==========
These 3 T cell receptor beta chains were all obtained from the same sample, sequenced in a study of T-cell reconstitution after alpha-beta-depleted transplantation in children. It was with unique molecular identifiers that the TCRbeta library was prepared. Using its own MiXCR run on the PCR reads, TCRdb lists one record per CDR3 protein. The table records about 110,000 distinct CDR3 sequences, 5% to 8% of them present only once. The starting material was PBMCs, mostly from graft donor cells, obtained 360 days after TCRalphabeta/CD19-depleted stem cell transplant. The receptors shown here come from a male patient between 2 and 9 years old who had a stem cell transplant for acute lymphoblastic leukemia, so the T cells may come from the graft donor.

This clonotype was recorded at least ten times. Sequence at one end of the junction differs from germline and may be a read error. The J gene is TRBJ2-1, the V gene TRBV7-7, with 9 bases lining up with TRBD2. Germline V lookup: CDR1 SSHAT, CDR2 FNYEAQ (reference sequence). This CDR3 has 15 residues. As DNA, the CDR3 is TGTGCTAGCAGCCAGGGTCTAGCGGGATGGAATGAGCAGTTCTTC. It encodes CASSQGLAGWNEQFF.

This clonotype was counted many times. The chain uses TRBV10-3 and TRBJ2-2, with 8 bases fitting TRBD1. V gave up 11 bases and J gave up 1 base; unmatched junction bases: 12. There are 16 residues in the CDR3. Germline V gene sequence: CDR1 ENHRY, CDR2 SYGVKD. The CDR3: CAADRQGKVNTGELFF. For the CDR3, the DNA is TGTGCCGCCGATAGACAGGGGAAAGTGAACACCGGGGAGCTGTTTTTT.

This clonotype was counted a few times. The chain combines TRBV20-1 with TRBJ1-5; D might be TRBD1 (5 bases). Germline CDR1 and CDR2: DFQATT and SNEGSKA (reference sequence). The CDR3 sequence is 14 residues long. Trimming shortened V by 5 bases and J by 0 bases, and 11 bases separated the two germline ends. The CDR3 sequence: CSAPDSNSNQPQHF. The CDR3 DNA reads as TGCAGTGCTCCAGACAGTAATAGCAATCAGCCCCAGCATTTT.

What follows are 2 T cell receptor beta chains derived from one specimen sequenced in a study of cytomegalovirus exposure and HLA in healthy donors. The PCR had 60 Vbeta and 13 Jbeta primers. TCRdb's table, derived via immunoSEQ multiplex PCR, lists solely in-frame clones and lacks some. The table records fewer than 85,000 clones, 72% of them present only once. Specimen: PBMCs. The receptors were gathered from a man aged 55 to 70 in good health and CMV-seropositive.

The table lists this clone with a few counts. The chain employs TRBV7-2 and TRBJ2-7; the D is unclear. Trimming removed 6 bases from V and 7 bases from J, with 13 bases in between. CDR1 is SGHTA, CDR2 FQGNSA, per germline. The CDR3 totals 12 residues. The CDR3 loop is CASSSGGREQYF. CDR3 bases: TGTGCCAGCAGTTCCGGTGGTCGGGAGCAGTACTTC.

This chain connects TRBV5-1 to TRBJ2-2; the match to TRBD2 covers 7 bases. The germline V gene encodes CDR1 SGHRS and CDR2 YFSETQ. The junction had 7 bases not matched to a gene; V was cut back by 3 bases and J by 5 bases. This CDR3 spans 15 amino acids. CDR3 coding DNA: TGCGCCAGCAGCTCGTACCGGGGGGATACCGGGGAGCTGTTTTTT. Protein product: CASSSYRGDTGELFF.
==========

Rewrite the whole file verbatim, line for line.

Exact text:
These 3 T cell receptor beta chains were all obtained from the same sample, sequenced in a study of T-cell reconstitution after alpha-beta-depleted transplantation in children. It was with unique molecular identifiers that the TCRbeta library was prepared. Using its own MiXCR run on the PCR reads, TCRdb lists one record per CDR3 protein. The table records about 110,000 distinct CDR3 sequences, 5% to 8% of them present only once. The starting material was PBMCs, mostly from graft donor cells, obtained 360 days after TCRalphabeta/CD19-depleted stem cell transplant. The receptors shown here come from a male patient between 2 and 9 years old who had a stem cell transplant for acute lymphoblastic leukemia, so the T cells may come from the graft donor.

This clonotype was recorded at least ten times. Sequence at one end of the junction differs from germline and may be a read error. The J gene is TRBJ2-1, the V gene TRBV7-7, with 9 bases lining up with TRBD2. Germline V lookup: CDR1 SSHAT, CDR2 FNYEAQ (reference sequence). This CDR3 has 15 residues. As DNA, the CDR3 is TGTGCTAGCAGCCAGGGTCTAGCGGGATGGAATGAGCAGTTCTTC. It encodes CASSQGLAGWNEQFF.

This clonotype was counted many times. The chain uses TRBV10-3 and TRBJ2-2, with 8 bases fitting TRBD1. V gave up 11 bases and J gave up 1 base; unmatched junction bases: 12. There are 16 residues in the CDR3. Germline V gene sequence: CDR1 ENHRY, CDR2 SYGVKD. The CDR3: CAADRQGKVNTGELFF. For the CDR3, the DNA is TGTGCCGCCGATAGACAGGGGAAAGTGAACACCGGGGAGCTGTTTTTT.

This clonotype was counted a few times. The chain combines TRBV20-1 with TRBJ1-5; D might be TRBD1 (5 bases). Germline CDR1 and CDR2: DFQATT and SNEGSKA (reference sequence). The CDR3 sequence is 14 residues long. Trimming shortened V by 5 bases and J by 0 bases, and 11 bases separated the two germline ends. The CDR3 sequence: CSAPDSNSNQPQHF. The CDR3 DNA reads as TGCAGTGCTCCAGACAGTAATAGCAATCAGCCCCAGCATTTT.

What follows are 2 T cell receptor beta chains derived from one specimen sequenced in a study of cytomegalovirus exposure and HLA in healthy donors. The PCR had 60 Vbeta and 13 Jbeta primers. TCRdb's table, derived via immunoSEQ multiplex PCR, lists solely in-frame clones and lacks some. The table records fewer than 85,000 clones, 72% of them present only once. Specimen: PBMCs. The receptors were gathered from a man aged 55 to 70 in good health and CMV-seropositive.

The table lists this clone with a few counts. The chain employs TRBV7-2 and TRBJ2-7; the D is unclear. Trimming removed 6 bases from V and 7 bases from J, with 13 bases in between. CDR1 is SGHTA, CDR2 FQGNSA, per germline. The CDR3 totals 12 residues. The CDR3 loop is CASSSGGREQYF. CDR3 bases: TGTGCCAGCAGTTCCGGTGGTCGGGAGCAGTACTTC.

This chain connects TRBV5-1 to TRBJ2-2; the match to TRBD2 covers 7 bases. The germline V gene encodes CDR1 SGHRS and CDR2 YFSETQ. The junction had 7 bases not matched to a gene; V was cut back by 3 bases and J by 5 bases. This CDR3 spans 15 amino acids. CDR3 coding DNA: TGCGCCAGCAGCTCGTACCGGGGGGATACCGGGGAGCTGTTTTTT. Protein product: CASSSYRGDTGELFF.